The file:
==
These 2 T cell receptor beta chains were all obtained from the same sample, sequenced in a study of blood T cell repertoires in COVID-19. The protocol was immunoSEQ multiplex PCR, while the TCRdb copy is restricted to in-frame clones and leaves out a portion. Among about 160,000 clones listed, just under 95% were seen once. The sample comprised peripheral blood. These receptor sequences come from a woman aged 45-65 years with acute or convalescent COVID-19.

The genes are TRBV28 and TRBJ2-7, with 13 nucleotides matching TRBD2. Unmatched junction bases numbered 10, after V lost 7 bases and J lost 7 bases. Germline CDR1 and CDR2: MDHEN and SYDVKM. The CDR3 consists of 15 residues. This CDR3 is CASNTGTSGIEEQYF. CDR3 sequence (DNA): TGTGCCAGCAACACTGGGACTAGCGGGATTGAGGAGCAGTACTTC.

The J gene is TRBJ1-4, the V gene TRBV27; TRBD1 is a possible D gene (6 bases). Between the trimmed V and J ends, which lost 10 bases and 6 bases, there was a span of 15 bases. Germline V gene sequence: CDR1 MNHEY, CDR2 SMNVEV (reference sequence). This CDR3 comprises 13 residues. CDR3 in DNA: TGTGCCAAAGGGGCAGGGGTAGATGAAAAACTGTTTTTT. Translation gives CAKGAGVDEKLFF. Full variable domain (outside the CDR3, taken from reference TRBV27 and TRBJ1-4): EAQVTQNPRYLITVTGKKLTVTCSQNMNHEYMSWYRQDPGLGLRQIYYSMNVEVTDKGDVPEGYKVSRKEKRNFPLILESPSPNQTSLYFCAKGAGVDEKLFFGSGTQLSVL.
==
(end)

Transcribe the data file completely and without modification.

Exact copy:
These 2 T cell receptor beta chains were all obtained from the same sample, sequenced in a study of blood T cell repertoires in COVID-19. The protocol was immunoSEQ multiplex PCR, while the TCRdb copy is restricted to in-frame clones and leaves out a portion. Among about 160,000 clones listed, just under 95% were seen once. The sample comprised peripheral blood. These receptor sequences come from a woman aged 45-65 years with acute or convalescent COVID-19.

The genes are TRBV28 and TRBJ2-7, with 13 nucleotides matching TRBD2. Unmatched junction bases numbered 10, after V lost 7 bases and J lost 7 bases. Germline CDR1 and CDR2: MDHEN and SYDVKM. The CDR3 consists of 15 residues. This CDR3 is CASNTGTSGIEEQYF. CDR3 sequence (DNA): TGTGCCAGCAACACTGGGACTAGCGGGATTGAGGAGCAGTACTTC.

The J gene is TRBJ1-4, the V gene TRBV27; TRBD1 is a possible D gene (6 bases). Between the trimmed V and J ends, which lost 10 bases and 6 bases, there was a span of 15 bases. Germline V gene sequence: CDR1 MNHEY, CDR2 SMNVEV (reference sequence). This CDR3 comprises 13 residues. CDR3 in DNA: TGTGCCAAAGGGGCAGGGGTAGATGAAAAACTGTTTTTT. Translation gives CAKGAGVDEKLFF. Full variable domain (outside the CDR3, taken from reference TRBV27 and TRBJ1-4): EAQVTQNPRYLITVTGKKLTVTCSQNMNHEYMSWYRQDPGLGLRQIYYSMNVEVTDKGDVPEGYKVSRKEKRNFPLILESPSPNQTSLYFCAKGAGVDEKLFFGSGTQLSVL.